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Death by Negligence – Section 304-A IPC

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Death by Negligence section 304 A IPC Kanooniyat

I. INTRODUCTION

S. 304-A deals with death by negligence. In English Law it is known as manslaughter by negligence. It deals with cases where death has been caused without intention or knowledge. 

II. ESSENTIAL INGREDIENTS

In order to apply this section the following essentials must be satisfied :-

  1. Death of any person must have been caused;
  2. It must have been caused by rash or negligent act; and
  3. Such act must not amount to culpable homicide

Rash or Negligent Act – It is an act that is not done intentionally or designedly. However, rashness and negligence are not the same things. Both are exclusive of each other. Negligence is the genus of which rashness is the species. A rash act is primarily an over-hasty act whereas negligence is the breach of duty caused by omission to do something which a reasonable man in the given circumstances would do or doing of something which a prudent and reasonable man would not do. The extend of reasonableness will always depend upon the circumstances of the case. Criminal rashness is hazarding a dangerous act with the knowledge that it may cause injury but without the intention to cause injury. Criminal negligence is the gross and culpable neglect or failure to exercise reasonable and proper care. 

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Punishment – A person who is convicted under this section will be liable to punishment with imprisonment which may extend to 2 years or with fine or with both. 

1. Rash & Negligent driving

In S. Khader v. N. Gama, the Supreme court held that the he important criteria for deciding as to whether the driver who caused the accident was rash or negligent would depend upon some of the following factors :-

  • Speed of the vehicle (It is only one of the several factors in determining rashness or negligence);
  • Width of the road;
  • Density of the traffic; and
  • Attempt, if any to overtake the vehicles.

Negligence is the absence of care and caution whereas culpable rashness results from lack of circumspection. Merely because the truck is being driven at a high speed it would bespeak of either negligence or rashness. High speed is a relative term and would be examined in the light of the facts & circumstances of the case.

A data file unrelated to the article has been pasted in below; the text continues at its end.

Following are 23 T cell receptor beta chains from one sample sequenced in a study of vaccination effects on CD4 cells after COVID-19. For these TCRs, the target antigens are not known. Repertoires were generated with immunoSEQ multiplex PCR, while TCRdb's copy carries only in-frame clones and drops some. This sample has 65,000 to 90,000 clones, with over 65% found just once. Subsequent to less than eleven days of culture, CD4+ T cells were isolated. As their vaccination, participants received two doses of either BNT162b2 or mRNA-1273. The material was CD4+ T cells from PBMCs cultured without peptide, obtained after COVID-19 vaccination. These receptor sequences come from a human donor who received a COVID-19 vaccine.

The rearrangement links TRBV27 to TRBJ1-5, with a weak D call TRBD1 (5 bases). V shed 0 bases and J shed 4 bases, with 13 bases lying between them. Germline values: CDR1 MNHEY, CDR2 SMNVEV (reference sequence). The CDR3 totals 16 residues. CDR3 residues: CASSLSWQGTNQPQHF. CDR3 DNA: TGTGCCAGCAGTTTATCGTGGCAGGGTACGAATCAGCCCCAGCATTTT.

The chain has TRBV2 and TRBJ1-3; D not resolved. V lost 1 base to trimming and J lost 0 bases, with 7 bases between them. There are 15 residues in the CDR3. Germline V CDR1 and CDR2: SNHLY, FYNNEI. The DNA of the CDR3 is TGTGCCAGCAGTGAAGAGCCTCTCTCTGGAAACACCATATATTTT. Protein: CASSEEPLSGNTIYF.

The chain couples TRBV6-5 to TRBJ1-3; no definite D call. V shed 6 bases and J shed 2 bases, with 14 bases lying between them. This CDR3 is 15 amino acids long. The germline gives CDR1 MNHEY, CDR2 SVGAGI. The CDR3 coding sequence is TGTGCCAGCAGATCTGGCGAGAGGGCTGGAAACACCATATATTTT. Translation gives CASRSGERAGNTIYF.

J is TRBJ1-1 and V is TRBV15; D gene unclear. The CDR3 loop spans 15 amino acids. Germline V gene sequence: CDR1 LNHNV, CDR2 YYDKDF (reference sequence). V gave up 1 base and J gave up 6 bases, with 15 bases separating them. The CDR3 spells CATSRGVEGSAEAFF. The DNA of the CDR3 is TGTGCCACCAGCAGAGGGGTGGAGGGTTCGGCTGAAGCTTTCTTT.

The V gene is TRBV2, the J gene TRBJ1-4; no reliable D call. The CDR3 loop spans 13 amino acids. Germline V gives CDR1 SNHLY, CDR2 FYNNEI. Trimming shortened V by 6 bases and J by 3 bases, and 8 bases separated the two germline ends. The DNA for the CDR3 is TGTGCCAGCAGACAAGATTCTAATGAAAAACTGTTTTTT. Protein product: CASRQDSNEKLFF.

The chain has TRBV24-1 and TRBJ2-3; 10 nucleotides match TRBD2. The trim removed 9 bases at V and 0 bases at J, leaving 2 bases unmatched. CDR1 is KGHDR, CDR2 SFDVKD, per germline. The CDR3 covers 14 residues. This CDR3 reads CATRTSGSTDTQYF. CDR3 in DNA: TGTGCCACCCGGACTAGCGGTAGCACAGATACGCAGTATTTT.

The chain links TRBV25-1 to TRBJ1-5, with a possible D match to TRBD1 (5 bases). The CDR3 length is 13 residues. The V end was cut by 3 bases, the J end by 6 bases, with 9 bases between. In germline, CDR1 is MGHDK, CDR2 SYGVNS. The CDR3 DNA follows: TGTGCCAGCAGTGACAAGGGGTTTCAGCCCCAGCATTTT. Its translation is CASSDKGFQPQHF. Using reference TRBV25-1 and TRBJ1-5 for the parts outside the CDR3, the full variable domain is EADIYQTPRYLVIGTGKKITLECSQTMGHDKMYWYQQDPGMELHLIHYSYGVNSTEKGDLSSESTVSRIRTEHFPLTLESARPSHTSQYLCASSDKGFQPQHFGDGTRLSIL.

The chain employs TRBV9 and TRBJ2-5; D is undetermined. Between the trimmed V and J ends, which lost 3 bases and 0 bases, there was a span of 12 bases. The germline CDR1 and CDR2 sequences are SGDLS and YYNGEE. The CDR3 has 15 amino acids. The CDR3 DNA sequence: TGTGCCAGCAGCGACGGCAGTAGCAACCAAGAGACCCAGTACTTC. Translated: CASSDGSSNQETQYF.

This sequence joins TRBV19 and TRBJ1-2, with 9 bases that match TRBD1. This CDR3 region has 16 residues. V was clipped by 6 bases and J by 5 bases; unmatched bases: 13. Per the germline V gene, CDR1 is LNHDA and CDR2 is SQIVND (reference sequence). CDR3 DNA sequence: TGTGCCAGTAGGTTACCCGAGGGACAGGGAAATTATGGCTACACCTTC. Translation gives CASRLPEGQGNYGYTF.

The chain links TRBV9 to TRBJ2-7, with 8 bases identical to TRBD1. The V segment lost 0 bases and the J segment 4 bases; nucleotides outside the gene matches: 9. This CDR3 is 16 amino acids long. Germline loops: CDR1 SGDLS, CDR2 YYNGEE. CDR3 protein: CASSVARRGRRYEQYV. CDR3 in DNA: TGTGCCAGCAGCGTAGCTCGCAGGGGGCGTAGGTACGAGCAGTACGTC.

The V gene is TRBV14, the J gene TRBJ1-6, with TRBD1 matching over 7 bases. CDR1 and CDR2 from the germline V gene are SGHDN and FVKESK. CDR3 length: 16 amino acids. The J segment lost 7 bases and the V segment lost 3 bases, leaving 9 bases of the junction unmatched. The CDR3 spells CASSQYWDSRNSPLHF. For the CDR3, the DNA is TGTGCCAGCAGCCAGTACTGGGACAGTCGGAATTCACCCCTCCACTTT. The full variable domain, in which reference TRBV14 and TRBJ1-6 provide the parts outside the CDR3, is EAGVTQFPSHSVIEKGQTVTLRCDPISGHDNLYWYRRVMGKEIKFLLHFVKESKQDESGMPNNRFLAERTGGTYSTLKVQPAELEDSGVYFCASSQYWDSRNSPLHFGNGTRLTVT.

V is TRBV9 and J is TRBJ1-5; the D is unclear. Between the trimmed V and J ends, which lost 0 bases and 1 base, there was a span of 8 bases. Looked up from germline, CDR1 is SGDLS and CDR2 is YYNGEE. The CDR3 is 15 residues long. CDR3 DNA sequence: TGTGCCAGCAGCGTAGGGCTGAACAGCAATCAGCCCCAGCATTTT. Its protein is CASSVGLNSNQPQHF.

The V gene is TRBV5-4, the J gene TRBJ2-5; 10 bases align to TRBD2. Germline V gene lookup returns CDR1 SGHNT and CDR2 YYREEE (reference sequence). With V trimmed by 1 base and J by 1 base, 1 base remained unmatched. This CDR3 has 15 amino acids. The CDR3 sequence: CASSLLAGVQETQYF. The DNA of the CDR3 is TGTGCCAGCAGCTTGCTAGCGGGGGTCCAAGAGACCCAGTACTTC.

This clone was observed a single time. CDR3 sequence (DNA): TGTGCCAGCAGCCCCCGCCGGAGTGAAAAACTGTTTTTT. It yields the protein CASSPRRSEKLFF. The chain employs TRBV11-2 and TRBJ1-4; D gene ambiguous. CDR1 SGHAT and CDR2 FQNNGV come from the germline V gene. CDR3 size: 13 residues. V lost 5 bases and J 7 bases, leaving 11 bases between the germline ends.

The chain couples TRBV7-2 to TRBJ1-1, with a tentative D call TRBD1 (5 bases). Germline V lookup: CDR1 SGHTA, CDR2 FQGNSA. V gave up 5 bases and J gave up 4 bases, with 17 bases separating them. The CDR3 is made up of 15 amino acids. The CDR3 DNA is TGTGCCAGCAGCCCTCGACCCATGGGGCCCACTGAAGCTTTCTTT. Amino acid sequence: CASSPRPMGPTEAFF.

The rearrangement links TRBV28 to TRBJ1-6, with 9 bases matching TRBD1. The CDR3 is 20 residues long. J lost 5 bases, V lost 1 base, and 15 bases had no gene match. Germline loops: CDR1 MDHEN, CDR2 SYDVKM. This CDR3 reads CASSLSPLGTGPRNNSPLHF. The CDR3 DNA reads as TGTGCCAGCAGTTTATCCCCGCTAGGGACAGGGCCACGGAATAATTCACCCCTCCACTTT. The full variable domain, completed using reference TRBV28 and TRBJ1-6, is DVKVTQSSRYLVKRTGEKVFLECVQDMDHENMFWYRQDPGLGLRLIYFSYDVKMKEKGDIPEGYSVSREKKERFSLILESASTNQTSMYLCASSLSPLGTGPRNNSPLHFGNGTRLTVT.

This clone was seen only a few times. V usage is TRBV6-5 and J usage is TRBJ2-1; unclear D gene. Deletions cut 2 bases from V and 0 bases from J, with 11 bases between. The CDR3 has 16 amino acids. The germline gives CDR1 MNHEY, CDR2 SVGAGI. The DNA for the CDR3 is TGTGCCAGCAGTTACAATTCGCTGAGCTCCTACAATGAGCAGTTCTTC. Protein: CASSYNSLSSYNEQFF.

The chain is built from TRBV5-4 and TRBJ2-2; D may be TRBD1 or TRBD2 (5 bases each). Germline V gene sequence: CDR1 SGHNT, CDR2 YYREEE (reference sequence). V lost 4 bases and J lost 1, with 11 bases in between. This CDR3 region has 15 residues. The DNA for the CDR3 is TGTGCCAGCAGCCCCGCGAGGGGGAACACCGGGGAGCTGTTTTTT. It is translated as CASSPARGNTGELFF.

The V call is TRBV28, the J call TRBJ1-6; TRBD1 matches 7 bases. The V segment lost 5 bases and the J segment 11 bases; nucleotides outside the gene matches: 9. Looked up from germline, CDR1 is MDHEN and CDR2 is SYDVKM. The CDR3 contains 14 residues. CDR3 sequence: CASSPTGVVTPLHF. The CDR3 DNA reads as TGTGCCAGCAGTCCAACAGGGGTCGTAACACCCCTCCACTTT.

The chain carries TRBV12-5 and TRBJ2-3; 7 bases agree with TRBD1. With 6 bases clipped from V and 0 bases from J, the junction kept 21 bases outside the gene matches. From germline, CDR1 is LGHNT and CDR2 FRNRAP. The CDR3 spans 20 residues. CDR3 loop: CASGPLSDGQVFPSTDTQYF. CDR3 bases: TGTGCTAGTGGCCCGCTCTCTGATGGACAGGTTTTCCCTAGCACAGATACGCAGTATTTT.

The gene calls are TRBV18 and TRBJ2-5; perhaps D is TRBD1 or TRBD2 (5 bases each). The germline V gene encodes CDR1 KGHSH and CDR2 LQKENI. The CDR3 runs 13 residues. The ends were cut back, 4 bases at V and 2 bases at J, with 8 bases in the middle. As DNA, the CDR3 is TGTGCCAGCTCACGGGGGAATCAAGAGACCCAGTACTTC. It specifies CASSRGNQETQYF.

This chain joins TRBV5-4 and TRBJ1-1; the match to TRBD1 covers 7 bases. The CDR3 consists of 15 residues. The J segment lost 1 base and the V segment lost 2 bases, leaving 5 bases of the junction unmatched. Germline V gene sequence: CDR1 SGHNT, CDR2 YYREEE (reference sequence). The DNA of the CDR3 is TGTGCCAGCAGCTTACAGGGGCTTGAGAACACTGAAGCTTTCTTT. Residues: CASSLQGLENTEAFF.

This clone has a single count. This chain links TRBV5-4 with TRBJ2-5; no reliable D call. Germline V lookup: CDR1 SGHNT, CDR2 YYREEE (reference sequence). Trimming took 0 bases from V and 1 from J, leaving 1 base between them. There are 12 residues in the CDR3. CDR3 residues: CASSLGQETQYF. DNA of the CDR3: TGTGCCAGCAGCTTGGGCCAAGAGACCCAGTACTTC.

Presumption – For every motor accident negligence of the driver cannot be presumed. It can only be done so when the accident is of such a nature that it cannot be accounted to anything other than the negligence of the driver of the vehicle. In such a case, the driver has to explain how the accident happened without negligence on his part.

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Here, it is pertinent to mention about S. 279 of IPC, 1860 which punishes a person who drives a vehicle on a public way in a rash or negligent manner so as to endanger human life which likely to cause hurt or injury to another. 

2. Rashness & Criminal negligence –

The amount and degree of negligence sufficient to fasten liability u/s 304-A is higher than that required to fasten liability in civil proceedings. It was held in Tika Ram’s case that in order to establish criminal liability the facts must be such that the negligence of the accused goes beyond a mere matter of compensation between citizens and shows disregard for the life and safety of others so as to amount to a crime against the state and conduct deserving punishment.

3. Death must be the direct result & from rash or negligent act –